Interpreting the second verse of chapter 13 to be a statement of the primacy of love over leadership is not a stretch. A public servant who knows the Word of God, possesses faith and is acutely knowledgeable of all the policy issues— visionary leadership for his or her personal and party’s future—but does not possess a genuine, heartfelt love for people amounts to nothing, the Scripture states emphatically. The phrase “so as to remove mountains” is Pauline hyperbole2 (also seen in verse 7) and intended to emphasize the conveyable meaning “to make what seems impossible possible.”3 You may already be a great leader or an up-and-coming leader in American government—a man or woman of great faith who may be able to achieve what others deem impossible—but never forget that loving people is more important. Especially love those who have nothing to do with helping you to accomplish your leadership objectives. Don’t kid yourself into thinking that people don’t take notice of self-centeredness.
C. LOVE OVER SELF-SACRIFICE (13:3)
“And if I give all my possessions to feed the poor, and if I deliver my body to be burned, but do not have love, it profits me nothing.”
Most assuredly, a person who gives sacrificially of time, talent, and treasure is to be exalted above the those who do not. But in comparison to love, sacrificial qualities are of lesser significance. In fact, a life of personal sacrifice for whatever objectives wanes in comparison to a life of loving others. The individual who lacks love is woefully deficient.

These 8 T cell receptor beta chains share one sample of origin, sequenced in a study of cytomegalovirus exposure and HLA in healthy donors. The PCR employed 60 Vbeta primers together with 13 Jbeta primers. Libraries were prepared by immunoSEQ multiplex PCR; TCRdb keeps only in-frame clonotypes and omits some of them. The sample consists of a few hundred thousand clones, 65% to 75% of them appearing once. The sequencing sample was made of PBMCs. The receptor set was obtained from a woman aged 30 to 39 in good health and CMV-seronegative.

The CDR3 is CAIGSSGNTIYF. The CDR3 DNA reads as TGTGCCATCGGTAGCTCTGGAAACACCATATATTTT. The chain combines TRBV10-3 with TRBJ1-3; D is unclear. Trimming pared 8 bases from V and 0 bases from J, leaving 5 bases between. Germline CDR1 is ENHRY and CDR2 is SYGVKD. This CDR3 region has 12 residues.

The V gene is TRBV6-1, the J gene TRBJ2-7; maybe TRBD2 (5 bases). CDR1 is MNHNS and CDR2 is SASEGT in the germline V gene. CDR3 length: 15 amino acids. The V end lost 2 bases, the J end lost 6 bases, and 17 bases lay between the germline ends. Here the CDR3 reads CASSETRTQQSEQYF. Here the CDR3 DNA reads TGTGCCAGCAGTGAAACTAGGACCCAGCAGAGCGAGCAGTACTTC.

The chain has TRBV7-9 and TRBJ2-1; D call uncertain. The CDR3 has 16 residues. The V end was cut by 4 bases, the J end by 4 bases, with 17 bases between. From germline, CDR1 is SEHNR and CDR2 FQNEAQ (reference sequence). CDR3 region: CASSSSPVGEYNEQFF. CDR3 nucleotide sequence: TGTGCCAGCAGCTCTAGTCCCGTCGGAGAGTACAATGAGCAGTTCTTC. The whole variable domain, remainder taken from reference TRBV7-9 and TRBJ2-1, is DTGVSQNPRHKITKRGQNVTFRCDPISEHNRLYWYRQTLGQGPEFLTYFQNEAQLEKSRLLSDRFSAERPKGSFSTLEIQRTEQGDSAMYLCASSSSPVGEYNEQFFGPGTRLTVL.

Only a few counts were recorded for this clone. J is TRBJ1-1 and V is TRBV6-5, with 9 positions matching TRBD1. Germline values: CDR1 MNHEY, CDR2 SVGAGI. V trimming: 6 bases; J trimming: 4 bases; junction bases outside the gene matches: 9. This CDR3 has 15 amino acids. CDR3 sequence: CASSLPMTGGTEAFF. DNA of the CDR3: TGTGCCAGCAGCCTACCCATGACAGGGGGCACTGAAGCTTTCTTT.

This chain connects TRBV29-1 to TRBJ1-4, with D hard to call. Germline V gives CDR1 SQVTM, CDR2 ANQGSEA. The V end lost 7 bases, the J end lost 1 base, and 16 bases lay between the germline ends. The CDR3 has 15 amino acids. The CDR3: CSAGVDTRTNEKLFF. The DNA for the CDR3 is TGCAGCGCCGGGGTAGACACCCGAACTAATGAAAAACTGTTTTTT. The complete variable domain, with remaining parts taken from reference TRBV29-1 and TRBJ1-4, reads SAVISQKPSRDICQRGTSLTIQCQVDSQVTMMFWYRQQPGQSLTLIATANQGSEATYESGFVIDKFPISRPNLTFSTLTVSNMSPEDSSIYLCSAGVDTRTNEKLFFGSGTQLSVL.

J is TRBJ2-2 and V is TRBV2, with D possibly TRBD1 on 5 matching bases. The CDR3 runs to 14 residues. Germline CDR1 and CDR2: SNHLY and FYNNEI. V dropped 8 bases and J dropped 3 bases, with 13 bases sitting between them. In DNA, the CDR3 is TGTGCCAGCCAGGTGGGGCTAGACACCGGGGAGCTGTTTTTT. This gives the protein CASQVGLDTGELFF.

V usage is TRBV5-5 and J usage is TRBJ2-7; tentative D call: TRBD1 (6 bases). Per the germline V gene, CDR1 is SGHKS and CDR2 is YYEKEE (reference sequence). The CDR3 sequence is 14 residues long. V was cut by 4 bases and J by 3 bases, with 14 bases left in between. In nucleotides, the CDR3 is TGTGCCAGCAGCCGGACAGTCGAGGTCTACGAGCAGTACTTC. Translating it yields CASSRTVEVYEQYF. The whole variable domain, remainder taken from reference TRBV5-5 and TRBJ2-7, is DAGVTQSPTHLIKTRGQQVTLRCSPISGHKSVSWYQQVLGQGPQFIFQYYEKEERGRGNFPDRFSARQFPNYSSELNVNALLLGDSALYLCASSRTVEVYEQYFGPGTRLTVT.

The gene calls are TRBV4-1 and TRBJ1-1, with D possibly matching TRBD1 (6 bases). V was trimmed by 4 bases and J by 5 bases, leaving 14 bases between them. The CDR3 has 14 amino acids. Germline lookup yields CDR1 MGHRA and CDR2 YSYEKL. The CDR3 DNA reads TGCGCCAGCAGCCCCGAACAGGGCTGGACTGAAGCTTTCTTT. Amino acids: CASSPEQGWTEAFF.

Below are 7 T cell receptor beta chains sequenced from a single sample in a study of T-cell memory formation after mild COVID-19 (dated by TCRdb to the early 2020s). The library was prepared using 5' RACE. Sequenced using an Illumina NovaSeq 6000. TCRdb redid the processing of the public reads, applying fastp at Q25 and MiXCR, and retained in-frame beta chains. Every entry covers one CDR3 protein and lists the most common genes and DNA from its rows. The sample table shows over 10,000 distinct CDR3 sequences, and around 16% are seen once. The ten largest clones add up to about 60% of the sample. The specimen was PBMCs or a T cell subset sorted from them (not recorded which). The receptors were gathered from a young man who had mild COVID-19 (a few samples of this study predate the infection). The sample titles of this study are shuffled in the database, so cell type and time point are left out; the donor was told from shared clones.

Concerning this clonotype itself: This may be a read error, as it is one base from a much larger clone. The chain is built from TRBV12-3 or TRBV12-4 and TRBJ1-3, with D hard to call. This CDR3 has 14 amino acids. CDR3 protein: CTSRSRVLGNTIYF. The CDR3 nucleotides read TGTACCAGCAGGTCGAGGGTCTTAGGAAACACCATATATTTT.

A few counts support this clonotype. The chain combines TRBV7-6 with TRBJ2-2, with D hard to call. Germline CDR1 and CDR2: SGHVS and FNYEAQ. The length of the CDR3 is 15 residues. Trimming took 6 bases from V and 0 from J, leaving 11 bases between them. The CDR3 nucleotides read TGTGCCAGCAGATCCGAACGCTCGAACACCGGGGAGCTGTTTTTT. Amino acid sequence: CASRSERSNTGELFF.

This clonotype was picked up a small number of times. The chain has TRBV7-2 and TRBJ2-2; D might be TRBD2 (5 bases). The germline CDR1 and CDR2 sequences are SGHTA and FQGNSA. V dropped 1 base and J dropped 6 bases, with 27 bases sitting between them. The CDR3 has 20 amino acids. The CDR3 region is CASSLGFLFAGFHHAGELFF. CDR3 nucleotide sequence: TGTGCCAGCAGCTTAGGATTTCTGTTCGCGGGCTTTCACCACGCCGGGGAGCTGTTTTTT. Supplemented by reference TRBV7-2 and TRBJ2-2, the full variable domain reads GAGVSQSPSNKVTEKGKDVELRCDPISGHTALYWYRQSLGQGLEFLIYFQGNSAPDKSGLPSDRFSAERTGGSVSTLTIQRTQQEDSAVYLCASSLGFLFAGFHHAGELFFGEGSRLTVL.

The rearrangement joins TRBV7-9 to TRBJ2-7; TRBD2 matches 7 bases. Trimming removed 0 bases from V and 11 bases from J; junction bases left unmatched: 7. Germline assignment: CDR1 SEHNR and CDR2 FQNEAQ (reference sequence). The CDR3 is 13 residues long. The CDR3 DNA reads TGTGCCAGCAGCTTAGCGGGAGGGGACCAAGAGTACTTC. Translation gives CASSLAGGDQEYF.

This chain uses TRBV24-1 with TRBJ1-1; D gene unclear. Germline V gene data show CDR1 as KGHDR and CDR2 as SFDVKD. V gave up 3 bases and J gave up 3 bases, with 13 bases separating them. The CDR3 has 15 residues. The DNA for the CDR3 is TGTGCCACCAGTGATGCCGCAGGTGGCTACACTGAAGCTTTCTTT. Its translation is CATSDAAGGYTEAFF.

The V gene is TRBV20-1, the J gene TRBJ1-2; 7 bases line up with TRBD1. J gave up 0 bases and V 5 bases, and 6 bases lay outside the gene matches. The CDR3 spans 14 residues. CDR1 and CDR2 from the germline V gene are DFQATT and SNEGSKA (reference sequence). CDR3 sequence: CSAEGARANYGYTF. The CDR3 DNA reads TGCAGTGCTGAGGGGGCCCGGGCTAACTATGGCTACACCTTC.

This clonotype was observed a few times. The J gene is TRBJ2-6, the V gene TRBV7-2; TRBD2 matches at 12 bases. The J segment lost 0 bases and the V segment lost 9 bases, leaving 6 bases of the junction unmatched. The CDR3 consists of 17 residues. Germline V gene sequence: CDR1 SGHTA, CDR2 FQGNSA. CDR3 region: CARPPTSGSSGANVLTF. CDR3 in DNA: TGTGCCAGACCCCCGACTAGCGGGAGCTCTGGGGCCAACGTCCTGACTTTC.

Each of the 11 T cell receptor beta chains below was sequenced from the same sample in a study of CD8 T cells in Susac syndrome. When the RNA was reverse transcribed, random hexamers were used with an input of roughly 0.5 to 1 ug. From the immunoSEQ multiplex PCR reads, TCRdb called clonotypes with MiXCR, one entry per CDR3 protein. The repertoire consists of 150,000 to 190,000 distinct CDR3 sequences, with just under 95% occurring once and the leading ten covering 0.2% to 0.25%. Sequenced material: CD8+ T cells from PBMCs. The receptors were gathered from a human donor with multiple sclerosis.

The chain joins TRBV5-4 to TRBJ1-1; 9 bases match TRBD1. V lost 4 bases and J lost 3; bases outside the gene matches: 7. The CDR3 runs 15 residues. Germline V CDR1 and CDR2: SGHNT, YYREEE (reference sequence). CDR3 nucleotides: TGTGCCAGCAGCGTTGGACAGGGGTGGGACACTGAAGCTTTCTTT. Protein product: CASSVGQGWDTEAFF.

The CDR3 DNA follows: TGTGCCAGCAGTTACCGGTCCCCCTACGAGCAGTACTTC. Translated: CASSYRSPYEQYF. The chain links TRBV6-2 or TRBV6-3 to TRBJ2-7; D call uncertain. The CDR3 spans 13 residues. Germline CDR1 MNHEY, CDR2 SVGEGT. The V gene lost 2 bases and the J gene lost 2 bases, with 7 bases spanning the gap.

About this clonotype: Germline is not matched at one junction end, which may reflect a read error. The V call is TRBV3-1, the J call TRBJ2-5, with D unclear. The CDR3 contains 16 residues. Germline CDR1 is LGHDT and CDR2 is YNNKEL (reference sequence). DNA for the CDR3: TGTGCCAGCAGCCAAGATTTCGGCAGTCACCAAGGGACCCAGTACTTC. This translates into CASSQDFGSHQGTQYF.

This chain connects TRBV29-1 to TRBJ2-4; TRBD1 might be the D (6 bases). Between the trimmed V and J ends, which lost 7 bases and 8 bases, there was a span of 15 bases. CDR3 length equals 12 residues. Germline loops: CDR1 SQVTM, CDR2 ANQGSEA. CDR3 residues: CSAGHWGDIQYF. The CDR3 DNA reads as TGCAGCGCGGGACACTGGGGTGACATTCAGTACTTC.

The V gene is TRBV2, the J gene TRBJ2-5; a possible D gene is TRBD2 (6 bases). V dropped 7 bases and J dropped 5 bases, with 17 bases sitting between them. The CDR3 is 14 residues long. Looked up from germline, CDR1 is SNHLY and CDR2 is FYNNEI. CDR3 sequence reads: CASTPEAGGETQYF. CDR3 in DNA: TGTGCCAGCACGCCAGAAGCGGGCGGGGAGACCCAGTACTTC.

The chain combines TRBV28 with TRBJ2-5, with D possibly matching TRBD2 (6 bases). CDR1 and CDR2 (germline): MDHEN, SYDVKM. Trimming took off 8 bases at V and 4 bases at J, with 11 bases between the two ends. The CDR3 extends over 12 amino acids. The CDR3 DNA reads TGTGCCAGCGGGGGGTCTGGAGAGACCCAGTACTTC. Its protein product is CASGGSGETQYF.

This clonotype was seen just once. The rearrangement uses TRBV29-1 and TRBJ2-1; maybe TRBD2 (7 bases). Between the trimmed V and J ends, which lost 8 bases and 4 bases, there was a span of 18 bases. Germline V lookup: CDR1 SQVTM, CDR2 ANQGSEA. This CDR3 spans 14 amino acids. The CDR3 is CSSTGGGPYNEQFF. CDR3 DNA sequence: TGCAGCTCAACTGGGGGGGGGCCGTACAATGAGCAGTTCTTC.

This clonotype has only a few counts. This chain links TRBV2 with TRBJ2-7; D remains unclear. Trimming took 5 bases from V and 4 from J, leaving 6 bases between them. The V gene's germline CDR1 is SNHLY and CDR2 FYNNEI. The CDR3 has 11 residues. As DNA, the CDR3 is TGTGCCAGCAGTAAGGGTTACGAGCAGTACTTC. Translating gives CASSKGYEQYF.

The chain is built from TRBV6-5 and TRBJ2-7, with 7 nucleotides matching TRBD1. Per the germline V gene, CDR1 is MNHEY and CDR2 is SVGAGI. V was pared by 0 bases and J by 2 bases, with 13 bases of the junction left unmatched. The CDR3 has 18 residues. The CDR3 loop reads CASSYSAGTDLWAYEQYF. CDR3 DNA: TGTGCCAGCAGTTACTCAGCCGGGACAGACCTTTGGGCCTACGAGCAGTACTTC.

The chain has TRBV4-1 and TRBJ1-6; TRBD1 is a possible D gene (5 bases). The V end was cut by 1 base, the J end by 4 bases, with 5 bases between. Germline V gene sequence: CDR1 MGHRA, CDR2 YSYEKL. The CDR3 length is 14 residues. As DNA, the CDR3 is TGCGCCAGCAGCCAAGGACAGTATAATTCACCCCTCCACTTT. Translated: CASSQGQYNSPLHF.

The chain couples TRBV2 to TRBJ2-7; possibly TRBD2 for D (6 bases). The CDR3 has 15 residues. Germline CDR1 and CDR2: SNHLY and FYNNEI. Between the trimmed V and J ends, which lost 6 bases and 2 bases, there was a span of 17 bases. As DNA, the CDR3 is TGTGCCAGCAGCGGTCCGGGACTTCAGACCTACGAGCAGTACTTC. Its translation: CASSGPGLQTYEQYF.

“Love is the indispensable addition which alone gives worth to all other Christian gifts.”4
Lord, help us to get this—to work on being more loving!
Life in the capital, in the community, or in the home without love is nothing (oudeis), which means “nothing at all.” How are you doing as a preeminently loving person—a lover of people and especially your spouse if you are married?
What follows the essentiality of love in the inspired mind of the Apostle Paul are the biblically-objective indications of love, and they should help to answer the question “Am I a loving person?” The biblical objective supersedes analyzing subjective feelings that may or may not accurately reflect one’s real love quotient.
III. THE ELEMENTS OF LOVE (1 CORINTHIANS 13:4–7)
“Love is patient, love is kind, and is not jealous; love does not brag and is not arrogant, does not act unbecomingly; it does not seek its own, is not provoked, does not take into account a wrong suffered, does not rejoice in unrighteousness, but rejoices with the truth; bears all things, believes all things, hopes all things, endures all things.”